Fall 2014 - Graduate Course Descriptions
Description of Course:
Contemporary continental philosophy understands itself as an ongoing conversation with the work of Heidegger, a conversation that involves a decidedly critical engagement with the ethical legacy of the 20th century. Growing out of Heidegger's unwillingness to address his own complicity in this legacy, several French philosophers such as Jacques Derrida, Emmanuel Levinas, and Maurice Blanchot have written works that grapple with the ethical failings of Heideggerian philosophy. In this graduate seminar I want to look at this specific conversation: the French encounter with Heidegger on the question of ethical responsibility and the relation to the Other. I choose this specific theme because it seems to me that much contemporary thinking on the continent concerns ways of both retrieving and de-structuring the fundamental tenets of Heideggerian thinking. I want to look at how this French tradition, through its critique of Heidegger, has helped to shape the way 20th- century Continental philosophy has defined itself.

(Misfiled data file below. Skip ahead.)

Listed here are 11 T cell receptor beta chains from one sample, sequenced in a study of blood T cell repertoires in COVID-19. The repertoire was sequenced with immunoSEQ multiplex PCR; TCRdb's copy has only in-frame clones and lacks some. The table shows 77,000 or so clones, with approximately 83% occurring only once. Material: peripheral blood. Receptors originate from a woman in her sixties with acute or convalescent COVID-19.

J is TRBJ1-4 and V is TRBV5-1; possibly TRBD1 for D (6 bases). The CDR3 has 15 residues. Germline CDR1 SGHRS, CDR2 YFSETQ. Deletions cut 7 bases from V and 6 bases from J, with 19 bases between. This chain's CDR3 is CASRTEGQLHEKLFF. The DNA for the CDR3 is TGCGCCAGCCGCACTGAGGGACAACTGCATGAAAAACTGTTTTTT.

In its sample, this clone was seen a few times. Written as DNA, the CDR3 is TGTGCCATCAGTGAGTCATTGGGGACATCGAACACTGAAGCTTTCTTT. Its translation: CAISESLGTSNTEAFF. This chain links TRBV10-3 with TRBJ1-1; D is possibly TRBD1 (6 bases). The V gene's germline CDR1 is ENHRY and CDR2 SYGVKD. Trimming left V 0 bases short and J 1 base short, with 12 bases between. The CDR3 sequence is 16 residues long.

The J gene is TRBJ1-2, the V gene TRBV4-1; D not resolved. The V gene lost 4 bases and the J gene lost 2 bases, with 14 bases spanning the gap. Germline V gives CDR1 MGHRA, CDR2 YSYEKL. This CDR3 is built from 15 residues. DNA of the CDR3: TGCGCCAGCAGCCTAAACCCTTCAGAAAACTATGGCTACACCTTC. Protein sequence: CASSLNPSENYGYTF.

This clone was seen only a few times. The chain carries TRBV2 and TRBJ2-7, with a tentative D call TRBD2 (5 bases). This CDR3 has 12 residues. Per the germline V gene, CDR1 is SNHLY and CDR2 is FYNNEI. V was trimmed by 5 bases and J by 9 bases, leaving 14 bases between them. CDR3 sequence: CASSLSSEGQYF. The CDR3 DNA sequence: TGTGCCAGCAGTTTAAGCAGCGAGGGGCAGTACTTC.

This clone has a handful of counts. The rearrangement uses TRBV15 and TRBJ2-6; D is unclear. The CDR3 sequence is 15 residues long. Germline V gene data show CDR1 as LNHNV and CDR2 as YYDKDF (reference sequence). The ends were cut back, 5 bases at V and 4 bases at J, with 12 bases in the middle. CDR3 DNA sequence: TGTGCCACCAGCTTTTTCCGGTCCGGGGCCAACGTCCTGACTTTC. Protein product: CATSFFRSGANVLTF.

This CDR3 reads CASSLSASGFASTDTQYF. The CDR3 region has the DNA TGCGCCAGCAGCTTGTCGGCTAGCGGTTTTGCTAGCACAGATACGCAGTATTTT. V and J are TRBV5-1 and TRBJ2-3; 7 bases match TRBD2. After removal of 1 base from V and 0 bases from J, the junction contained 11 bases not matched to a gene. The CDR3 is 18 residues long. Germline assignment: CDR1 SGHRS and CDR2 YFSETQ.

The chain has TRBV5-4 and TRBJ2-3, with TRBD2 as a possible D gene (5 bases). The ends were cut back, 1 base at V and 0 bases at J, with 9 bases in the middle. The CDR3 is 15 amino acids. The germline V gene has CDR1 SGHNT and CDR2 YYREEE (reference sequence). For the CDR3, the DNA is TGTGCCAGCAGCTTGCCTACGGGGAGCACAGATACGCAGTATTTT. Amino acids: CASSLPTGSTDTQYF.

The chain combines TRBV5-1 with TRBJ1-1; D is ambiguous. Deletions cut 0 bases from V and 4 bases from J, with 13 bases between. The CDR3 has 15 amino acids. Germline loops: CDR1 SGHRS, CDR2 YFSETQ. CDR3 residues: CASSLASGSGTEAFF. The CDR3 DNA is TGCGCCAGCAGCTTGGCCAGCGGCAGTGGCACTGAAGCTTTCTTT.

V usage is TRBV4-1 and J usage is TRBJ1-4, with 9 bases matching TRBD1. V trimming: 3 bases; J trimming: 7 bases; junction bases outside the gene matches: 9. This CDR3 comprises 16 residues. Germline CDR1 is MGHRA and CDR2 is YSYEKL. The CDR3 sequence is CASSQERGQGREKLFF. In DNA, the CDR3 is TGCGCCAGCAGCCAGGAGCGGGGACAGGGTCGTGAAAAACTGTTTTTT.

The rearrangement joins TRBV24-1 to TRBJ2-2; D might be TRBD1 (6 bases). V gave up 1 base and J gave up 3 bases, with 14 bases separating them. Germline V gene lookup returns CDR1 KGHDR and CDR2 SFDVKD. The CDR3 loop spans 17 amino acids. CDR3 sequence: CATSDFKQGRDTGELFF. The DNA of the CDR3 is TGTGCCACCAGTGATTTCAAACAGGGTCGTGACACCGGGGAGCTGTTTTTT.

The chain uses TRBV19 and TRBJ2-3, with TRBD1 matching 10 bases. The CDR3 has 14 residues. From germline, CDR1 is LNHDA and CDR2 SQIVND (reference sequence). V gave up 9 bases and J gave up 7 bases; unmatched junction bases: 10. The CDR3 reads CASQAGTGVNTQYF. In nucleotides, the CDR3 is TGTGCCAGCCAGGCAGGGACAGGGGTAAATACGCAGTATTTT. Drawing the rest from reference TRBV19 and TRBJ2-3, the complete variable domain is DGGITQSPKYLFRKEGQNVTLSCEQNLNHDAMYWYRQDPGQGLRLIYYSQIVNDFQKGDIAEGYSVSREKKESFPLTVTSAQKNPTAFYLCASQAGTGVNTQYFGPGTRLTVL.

My hope here is that by familiarizing ourselves with the basic tenets of this dispute we can be in a better position to think through the current debate about hermeneutics, deconstruction, phenomenology, literary theory and the Holocaust that determines the way we think about the Western tradition.
Martin Heidegger, "Letter on Humanism" in: Pathmarks
Jacques Derrida, "The Force of Law" in: Acts of Religion
Jacques Derrida, Of Hospitality
Jacques Derrida, "Hostipitality" in: Acts of Religion
Emmanuel Levinas, Totality and Infinity
Maurice Blanchot, Writing the Disaster
Jean-Luc Nancy, On the Creation of the World or Globalization
Course Requirements/Evaluation Criteria:
A 12-15 page semester essay (suitable for portfolio), a 1-2 page Protokoll delivered in class, and a 1-2 page paper proposal due 4 weeks before the end of the semester.